Hours after his death Saturday night from an acute fever and organ failure, his embalmed corpse was placed on a plinth in the Vatican, his papal staff under his arm, and displayed to cardinals, prelates and dignitaries.
This morning, it will be moved to St. Peter's Basilica to be viewed by an estimated two million pilgrims over the next three or four days, before a funeral that will likely be held Thursday or Friday.
Throughout the day, the image of the pontiff's ashen corpse, clothed in bright red robes, its hands clutching a rosary, was broadcast around the world on television, an unprecedented electronic update to a centuries-old custom.
In an unprecedented flourish, senior Vatican officials and many conservative Roman Catholic figures have taken to calling him "John Paul the Great," a title that has previously been applied only to popes who have become saints.
The title was used most prominently yesterday by Cardinal Angelo Sodano, the Vatican's top clerical official and a leading conservative, who had it in the text of a homily for his mass at St. Peter's Square, which was distributed to the world's news media. But he did not actually utter the phrase when he delivered the homily.
Yet even as conservatives appeared eager to declare John Paul a saint, the jockeying had already begun to lobby for reform, in a more liberal or an even more orthodox direction, in the selection of the next pope.
That process will begin officially this morning, when the majority of the 117 cardinals eligible to elect a pope meet in the Vatican to arrange a date for the beginning of the conclave that will select the new pope.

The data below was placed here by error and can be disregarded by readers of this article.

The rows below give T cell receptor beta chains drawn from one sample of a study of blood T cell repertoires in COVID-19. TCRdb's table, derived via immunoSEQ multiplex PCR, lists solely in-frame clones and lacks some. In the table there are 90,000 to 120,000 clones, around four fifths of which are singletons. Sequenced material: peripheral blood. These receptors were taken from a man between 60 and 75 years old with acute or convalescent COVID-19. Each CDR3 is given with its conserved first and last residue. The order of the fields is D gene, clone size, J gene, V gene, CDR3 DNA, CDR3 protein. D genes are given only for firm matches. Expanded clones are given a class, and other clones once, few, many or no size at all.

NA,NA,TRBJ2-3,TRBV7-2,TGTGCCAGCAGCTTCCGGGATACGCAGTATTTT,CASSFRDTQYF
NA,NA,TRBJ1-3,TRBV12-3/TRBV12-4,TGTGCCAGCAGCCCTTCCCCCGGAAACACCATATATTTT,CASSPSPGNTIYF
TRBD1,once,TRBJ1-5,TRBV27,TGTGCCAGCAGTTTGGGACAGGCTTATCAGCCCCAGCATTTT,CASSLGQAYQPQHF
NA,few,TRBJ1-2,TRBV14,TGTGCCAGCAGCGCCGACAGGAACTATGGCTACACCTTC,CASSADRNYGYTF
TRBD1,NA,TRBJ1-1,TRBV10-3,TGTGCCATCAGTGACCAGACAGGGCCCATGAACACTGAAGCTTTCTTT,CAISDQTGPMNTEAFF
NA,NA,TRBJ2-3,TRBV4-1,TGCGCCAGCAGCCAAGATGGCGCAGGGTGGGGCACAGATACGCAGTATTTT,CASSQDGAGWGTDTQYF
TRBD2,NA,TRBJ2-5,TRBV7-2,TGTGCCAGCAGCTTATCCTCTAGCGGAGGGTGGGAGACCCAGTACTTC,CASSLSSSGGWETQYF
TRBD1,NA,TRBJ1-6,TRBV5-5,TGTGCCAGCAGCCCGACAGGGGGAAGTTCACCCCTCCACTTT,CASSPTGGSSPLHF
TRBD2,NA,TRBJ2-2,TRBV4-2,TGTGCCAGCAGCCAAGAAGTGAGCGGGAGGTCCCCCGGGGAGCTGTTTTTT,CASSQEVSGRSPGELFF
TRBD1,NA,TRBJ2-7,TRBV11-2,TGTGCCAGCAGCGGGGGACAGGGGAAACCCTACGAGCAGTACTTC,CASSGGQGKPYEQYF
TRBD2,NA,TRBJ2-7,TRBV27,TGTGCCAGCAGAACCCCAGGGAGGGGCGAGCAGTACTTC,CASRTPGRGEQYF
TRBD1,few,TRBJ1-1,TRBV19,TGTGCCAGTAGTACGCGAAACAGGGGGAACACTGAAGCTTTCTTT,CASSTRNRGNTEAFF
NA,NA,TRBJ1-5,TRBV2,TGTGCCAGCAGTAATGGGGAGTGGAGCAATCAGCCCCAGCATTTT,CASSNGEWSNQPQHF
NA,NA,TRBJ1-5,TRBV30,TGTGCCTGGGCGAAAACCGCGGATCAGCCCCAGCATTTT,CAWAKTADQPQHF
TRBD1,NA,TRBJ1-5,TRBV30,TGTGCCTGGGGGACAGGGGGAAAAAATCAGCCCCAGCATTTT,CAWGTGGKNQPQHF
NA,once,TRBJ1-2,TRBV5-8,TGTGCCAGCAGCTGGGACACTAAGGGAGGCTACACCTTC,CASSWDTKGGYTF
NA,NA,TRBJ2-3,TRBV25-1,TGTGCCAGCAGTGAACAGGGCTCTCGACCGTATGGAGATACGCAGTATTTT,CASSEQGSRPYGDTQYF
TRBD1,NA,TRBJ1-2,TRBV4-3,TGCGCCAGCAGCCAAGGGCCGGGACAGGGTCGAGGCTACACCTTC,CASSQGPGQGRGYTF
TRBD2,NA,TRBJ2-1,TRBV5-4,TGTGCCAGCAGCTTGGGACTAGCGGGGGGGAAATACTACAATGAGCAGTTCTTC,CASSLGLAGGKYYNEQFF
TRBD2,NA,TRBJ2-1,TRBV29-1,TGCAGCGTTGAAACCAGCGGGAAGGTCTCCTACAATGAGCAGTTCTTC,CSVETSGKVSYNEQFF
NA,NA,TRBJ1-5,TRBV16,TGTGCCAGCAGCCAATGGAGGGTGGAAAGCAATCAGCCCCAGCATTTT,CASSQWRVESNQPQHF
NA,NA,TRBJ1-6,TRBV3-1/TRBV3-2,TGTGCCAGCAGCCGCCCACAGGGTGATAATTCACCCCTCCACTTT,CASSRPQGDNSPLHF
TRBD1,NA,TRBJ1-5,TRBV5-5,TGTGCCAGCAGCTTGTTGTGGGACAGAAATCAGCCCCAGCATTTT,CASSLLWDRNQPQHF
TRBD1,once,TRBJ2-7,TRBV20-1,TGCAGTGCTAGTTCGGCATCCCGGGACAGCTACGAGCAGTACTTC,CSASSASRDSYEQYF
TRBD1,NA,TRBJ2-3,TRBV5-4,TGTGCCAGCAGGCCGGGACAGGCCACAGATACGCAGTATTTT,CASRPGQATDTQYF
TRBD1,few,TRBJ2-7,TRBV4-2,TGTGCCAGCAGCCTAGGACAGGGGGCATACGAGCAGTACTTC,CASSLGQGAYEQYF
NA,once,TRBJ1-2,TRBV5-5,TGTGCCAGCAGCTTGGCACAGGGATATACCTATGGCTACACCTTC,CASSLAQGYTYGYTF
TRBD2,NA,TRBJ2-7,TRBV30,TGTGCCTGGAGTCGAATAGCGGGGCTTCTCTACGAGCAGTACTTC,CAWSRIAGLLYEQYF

The secret and complicated process, which must begin at least 15 days and no more than 20 days after the Pope's death, is likely to face intense pressure both from within the intensely factionalized church and from world leaders who have interests in the church's political positions.
Desmond Tutu, the former Anglican archbishop of Cape Town who is known for his leadership in South Africa's anti-apartheid movement, was one of first to leap overtly into the fray yesterday.
"I hope the cardinals will follow the first non-Italian by electing the first African pope," he declared.
The prospect of the first dark-skinned pope in centuries was tempered by the fact that most African cardinals are deeply conservative on social issues, perhaps more than John Paul himself, and there is pressure from cardinals and lay officials in the Americas and Europe to select a pope who will be more tolerant, for example, of a stronger role for women in society and the church.
Yesterday's accolades, however, came not just from conservative quarters but from leaders across the political spectrum who admired John Paul's diplomatic work. Even Cuban President Fidel Castro issued a statement of praise for the Pope, who visited the island in 1996.
"Humanity will preserve an emotional memory of the tireless work of His Holiness John Paul II in favour of peace, justice and solidarity among all people," the Communist leader wrote.
Leaders of competing religions were also eager to praise the legacy of the first Pope in modern history to meet with Jewish and Muslim leaders and to make efforts to atone for the church's earlier support of anti-Semitic positions.
"The Jewish people will remember the Pope, who bravely put an end to historic injustice by officially rejecting prejudices and accusations against Jews," Israeli President Moshe Katsav said in a broadcast interview.
Sheik Salah Keftaro, a prominent Syrian Islamic cleric, said: "Muslims and Christians alike have lost the Pope, and we are in a deep sadness for his loss."
In one touching tribute, the people on the earthquake-devastated Indonesian island of Nias, a pocket of Christianity in the largely Muslim country, held a special mass at their cathedral to commemorate the Pope as they cleaned up the damage from this month's magnitude 8.7 earthquake.